The Internet Retailer Best of the Web Top 50 Retail Sites
Experimenting and taking chances shoot 50 e-retailers to the top
The difference between most web stores and this year’s Internet Retailer Top 50 best e-commerce sites is like the difference between a 2003 Ford Taurus and a 2007 Cadillac DTS—both do what they’re supposed to do, but the latter do it more effectively and in a manner more appealing and exciting to customers. The best e-retailers of 2006 have leapt forward, soaring ahead of myriad other retail sites by adding the latest features and functions that, according to some industry observers, are starting to help differentiate successful e-commerce sites from middling ones.
One of the most interesting developments this year has been the sudden adoption by some of potentially vital online video technology. The addition of videos to an e-retailing site creates a whole new site landscape and customer experience. A big part of the momentum behind online video has been the unbelievable growth of 21-month-old YouTube, which was acquired in October by Google for $1.65 billion. That kind of big-ticket spend clearly shows the importance of video to Internet users.
On the e-retailing front, Netflix, for example, this year added movie trailers designed to entertain and entice subscribers in ways that boost site visits. Further, Netflix is using behind-the-scenes personalization techniques so that trailers that pop up for subscribers are ones Netflix has determined should be of most interest to each individual. The e-retailer has married online video with the increasingly significant art of personalization to create a distinctive site experience.
Other e-retailers showcasing online video in the Top 50 include: BuildABear.com, which displays videos of in-store parties; American Eagle, which launched “aerie Tuesdays on CW,” which displays clips of CW Network TV shows with characters wearing the company’s apparel; Buy.com, which has given customers the ability to record and display video reviews of products; and J&R Electronics, which is rolling out hundreds of online videos of sales associates explaining the intricacies of products so the site can mimic customer service in stores.
When it comes to bringing an e-commerce site in line with a bricks-and-mortar store, Polo Ralph Lauren this summer went where no retailer has gone before. At its Madison Avenue store in New York, the retailer gave window shopping a whole new meaning. Touch-sensitive technology projected onto the store window a screen featuring tennis wear, enabling passers-by to shop from outside the store, 24/7, by tapping on the window glass. Talk about multi-channel integration.
Setting its sights on territory that’s not even on the map of the vast majority of e-retailers, Bodybuilding.com has begun showing bodybuilding competitions on its e-commerce site—not online video of events, but live webcasts. Internet TV.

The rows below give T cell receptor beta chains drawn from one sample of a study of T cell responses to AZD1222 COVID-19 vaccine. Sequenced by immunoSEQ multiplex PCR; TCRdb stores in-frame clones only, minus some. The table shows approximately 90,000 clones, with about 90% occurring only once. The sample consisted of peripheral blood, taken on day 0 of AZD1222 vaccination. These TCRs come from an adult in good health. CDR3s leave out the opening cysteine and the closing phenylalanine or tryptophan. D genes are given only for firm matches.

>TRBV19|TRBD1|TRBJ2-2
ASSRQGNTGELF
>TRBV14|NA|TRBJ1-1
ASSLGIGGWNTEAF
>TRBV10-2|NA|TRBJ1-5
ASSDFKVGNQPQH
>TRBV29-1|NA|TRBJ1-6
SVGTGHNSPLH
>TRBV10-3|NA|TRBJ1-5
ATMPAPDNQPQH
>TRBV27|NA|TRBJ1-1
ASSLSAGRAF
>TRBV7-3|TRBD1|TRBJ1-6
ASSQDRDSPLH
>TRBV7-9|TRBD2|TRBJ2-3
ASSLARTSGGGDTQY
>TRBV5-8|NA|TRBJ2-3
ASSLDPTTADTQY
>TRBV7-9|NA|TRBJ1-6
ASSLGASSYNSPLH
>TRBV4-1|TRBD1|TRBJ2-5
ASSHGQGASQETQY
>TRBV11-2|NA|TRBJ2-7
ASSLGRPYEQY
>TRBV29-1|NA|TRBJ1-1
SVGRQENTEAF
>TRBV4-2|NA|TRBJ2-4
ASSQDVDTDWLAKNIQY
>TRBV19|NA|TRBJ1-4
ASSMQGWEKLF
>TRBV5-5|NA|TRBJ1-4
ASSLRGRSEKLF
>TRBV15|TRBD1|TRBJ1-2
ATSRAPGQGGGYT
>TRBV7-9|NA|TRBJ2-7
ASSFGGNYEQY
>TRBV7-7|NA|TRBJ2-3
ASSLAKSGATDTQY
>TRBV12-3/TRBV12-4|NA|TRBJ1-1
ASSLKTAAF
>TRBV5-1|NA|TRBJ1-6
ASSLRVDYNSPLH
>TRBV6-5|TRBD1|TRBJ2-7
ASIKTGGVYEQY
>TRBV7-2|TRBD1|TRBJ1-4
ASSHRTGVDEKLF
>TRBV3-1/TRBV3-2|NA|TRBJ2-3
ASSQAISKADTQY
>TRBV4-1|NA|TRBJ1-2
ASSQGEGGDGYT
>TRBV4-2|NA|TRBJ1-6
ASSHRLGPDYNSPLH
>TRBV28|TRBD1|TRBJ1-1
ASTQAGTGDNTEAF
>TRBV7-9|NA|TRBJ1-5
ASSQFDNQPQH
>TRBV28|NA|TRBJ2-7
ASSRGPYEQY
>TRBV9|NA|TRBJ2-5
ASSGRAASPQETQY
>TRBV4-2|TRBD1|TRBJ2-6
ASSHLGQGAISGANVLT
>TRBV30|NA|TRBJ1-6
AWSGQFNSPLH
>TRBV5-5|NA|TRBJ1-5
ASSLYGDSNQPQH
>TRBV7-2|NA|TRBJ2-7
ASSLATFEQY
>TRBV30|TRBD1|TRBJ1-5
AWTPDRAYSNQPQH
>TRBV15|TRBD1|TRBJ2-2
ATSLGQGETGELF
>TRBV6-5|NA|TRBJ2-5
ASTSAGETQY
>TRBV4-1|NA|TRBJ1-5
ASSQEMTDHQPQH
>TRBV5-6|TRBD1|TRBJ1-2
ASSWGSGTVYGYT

Another giant leap forward that many of this year’s Top 50 e-retailers—including JCWhitney.com, Petco.com, J&R Electronics, Moosejaw.com and BassProShops.com—are taking is the addition of customer reviews. This is a huge step in an industry where only 16% of e-retailers offer customer review functionality, according to the State of Retailing Online 2006 from Forrester Research Inc. and Shop.org. Regardless of the low adoption, research and consulting firm J.C. Williams Group Ltd. cites in a recent study that 60% of online shoppers have found customer product reviews helpful in making purchasing decisions.
In addition to adding their opinions on products, a small but growing number of online shoppers are digging the explosive new realm of social networking—and a number of this year’s Top 50 have jumped in the deep end of what truly are untested waters. Abebooks.com now features LibraryThing.com, a social network for bibliophiles. Netflix links subscribers together through its Netflix Friends network. And Buy.com offers shoppers the giant Yub.com social network. These are textbook examples of e-retailers making big investments and taking big risks.
Online video, live webcasts, social networking, customer reviews—these are the kinds of things that make this year’s Top 50 e-retailers shine. Last year the best e-retailers were fine-tuning and adding some features. This year they’re bounding forward in ways that show how some e-retailers are more imaginative and more focused on bringing customers back for more.
Profiles of the Top 50 were written by Mark Brohan, Paul Demery, Elizabeth Gardner, Peter Lucas, Linda Punch, Bill Siwicki and Mary Wagner. Gomez performance testing methodology
Site performance is listed for every Top 50 e-retailer. Gomez Inc. measured the home page performance of the sites. Response time is the end-to-end time in seconds required to fully download a home page via a standard T1 line. Availability is the percentage of times a home page is successfully downloaded. And the consistency rating examines differences (variability) in the speed of web page delivery (response time) across multiple visits and the frequency a site is unavailable because of downtime (minutes out). Ratings fall into one of four categories: excellent, good, fair or poor. For more information on the methodology or reported performance results, contact Gomez Inc., Gomez.com.